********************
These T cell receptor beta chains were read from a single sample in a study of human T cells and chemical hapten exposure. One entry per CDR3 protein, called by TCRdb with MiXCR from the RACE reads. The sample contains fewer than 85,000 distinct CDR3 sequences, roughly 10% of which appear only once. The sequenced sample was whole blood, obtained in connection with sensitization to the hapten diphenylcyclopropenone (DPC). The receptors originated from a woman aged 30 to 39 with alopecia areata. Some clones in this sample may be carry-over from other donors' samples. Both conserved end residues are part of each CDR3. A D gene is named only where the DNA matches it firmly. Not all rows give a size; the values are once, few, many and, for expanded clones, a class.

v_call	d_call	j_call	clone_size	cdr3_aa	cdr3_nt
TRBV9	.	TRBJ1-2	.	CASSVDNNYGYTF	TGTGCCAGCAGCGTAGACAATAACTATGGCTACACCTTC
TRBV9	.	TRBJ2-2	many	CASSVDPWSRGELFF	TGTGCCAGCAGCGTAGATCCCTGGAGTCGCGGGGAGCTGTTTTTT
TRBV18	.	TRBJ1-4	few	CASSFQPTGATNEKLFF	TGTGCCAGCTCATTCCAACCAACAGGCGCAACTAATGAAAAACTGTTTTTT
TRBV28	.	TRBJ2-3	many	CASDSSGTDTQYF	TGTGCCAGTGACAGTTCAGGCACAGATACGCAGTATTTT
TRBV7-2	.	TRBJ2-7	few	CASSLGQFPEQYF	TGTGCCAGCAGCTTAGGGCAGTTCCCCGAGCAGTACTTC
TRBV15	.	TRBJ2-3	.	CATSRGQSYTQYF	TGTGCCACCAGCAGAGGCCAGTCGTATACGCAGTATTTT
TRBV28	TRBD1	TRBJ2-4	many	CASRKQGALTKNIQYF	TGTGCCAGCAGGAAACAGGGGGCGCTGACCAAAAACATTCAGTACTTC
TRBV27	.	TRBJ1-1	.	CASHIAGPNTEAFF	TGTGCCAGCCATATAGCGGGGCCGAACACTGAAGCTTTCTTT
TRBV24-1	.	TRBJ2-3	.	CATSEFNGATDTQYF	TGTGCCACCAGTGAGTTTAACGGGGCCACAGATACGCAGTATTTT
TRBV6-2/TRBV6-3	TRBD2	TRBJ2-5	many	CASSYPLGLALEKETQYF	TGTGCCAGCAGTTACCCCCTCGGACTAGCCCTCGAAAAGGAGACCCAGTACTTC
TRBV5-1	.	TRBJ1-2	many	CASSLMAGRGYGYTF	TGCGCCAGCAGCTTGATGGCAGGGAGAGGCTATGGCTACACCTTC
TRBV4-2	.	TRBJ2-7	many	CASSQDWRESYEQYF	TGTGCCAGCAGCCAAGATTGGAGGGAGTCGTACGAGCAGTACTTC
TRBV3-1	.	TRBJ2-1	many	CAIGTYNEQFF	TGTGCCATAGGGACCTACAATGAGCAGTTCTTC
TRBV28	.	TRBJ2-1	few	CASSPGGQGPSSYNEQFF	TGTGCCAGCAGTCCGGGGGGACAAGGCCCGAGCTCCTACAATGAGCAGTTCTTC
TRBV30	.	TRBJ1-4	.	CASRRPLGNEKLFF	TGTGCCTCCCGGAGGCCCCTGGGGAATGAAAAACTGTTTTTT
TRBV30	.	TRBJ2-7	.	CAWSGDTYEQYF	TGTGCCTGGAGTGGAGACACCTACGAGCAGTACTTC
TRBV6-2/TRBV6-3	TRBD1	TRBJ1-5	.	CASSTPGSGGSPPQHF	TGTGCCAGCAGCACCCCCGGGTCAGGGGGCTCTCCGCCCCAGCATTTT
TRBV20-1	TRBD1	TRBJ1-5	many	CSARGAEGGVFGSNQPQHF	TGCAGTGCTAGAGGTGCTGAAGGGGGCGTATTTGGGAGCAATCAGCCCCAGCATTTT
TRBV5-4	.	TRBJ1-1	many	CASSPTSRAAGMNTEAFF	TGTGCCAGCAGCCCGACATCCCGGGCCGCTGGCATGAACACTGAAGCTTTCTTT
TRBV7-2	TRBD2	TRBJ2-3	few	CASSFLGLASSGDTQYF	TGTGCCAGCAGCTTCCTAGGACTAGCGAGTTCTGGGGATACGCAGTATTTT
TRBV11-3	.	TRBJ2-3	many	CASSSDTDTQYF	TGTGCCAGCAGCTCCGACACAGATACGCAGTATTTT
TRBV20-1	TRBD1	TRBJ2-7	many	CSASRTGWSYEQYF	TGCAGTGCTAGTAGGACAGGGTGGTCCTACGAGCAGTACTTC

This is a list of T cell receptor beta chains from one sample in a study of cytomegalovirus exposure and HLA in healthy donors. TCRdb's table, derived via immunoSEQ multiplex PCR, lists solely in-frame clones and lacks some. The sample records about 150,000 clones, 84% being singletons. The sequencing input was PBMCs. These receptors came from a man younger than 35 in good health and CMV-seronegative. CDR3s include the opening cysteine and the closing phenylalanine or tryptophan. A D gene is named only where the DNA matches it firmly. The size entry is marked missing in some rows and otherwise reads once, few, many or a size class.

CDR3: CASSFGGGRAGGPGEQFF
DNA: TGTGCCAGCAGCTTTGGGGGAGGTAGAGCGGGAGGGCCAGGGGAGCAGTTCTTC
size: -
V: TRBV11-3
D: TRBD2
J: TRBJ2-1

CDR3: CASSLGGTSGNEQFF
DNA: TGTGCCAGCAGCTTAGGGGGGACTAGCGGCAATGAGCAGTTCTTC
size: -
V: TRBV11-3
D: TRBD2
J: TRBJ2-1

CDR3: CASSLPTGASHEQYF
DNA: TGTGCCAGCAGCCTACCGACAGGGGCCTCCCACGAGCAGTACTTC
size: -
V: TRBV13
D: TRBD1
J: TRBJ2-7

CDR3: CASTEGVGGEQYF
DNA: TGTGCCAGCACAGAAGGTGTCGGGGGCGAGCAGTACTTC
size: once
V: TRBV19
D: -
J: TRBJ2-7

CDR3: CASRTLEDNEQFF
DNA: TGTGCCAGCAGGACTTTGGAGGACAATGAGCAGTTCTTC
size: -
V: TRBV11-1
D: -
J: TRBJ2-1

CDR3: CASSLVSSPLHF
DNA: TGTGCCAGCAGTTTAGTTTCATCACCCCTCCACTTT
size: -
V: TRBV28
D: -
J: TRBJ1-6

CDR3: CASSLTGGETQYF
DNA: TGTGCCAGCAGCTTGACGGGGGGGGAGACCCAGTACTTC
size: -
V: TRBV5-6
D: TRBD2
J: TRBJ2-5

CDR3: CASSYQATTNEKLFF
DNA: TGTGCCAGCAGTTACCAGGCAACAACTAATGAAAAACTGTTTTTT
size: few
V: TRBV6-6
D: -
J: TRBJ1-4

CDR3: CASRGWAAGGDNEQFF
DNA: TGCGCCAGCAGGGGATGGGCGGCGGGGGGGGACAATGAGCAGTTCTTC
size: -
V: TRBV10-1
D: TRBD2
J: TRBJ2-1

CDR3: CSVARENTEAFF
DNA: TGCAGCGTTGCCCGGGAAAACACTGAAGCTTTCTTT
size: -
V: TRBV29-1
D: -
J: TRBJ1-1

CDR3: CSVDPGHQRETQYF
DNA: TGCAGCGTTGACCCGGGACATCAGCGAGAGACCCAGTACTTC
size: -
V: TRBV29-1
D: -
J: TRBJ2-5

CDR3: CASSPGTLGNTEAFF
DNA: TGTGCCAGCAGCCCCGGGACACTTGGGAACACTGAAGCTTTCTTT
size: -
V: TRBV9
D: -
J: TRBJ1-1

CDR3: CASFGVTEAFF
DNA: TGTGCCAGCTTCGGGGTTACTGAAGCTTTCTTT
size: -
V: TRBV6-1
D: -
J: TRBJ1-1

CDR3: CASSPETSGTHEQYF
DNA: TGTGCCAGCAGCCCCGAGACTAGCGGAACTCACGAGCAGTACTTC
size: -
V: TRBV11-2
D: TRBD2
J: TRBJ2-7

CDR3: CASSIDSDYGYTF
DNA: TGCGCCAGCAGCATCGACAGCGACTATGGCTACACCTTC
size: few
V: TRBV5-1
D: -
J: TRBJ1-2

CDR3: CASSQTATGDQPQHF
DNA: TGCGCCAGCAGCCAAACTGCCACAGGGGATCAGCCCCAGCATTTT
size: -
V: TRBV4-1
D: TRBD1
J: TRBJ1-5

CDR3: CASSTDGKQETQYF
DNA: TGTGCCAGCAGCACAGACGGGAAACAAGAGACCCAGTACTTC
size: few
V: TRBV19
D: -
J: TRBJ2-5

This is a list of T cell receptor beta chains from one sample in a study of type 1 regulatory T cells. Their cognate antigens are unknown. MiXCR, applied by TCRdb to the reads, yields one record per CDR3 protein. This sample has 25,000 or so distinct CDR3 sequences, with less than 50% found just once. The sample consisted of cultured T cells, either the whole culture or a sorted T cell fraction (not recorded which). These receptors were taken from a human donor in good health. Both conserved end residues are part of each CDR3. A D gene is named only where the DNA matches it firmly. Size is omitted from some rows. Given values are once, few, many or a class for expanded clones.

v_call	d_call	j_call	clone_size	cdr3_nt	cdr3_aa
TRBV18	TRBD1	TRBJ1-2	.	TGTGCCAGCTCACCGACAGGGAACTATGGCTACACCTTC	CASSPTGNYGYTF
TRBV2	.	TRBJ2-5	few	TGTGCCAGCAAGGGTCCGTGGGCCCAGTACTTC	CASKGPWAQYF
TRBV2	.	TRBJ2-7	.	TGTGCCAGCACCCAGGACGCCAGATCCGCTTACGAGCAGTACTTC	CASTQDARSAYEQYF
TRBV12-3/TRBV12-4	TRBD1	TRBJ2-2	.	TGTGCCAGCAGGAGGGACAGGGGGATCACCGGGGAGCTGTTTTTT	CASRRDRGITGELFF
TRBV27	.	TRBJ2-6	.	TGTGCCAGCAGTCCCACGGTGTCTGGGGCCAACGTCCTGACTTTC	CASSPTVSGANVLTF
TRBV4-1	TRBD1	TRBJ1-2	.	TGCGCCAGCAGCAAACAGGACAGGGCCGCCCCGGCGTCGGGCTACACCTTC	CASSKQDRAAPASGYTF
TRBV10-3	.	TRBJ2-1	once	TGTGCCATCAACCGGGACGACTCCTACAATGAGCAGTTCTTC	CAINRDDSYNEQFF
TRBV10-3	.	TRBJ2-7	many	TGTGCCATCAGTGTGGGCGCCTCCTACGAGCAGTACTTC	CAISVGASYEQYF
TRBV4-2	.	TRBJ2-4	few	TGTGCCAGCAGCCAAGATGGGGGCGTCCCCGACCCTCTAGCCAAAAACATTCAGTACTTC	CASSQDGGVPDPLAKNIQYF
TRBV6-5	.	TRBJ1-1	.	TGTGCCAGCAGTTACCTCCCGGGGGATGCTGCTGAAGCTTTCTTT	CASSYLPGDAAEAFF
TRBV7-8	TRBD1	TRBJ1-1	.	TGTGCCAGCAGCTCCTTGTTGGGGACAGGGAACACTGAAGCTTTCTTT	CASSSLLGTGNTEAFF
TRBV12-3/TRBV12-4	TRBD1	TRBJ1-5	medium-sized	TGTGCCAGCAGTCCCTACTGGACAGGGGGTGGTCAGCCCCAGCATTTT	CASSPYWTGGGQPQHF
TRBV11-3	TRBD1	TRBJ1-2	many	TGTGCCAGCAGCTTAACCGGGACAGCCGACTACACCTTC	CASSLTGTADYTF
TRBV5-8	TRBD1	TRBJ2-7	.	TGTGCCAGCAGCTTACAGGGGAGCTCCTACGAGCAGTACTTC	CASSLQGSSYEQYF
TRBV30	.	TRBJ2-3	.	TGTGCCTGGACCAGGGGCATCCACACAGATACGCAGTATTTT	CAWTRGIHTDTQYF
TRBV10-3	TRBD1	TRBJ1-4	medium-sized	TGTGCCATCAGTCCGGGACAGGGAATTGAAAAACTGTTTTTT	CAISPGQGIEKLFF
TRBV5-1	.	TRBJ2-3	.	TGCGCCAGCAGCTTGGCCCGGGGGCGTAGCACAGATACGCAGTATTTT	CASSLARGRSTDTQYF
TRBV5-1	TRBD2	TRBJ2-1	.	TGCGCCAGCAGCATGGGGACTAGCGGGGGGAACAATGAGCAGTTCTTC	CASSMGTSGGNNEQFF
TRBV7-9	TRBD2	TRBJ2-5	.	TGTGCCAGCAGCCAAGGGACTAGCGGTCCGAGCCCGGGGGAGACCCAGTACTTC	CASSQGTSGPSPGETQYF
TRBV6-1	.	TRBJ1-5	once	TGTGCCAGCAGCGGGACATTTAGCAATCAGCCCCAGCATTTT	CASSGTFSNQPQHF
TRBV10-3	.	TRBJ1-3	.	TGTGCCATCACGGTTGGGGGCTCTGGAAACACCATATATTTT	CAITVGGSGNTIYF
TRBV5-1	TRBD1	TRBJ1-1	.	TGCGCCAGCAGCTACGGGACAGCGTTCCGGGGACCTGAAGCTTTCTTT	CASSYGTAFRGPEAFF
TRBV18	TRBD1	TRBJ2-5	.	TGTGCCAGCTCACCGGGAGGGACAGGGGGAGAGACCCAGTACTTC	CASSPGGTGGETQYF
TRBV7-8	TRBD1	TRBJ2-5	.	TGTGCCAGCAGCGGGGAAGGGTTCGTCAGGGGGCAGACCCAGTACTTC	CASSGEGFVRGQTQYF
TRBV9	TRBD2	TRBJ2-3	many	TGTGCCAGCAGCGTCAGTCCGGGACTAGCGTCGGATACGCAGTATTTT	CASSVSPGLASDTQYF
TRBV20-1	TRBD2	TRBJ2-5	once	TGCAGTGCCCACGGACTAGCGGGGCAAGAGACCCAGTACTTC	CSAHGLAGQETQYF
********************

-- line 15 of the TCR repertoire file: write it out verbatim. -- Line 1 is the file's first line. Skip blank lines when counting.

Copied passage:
TRBV3-1	.	TRBJ2-1	many	CAIGTYNEQFF	TGTGCCATAGGGACCTACAATGAGCAGTTCTTC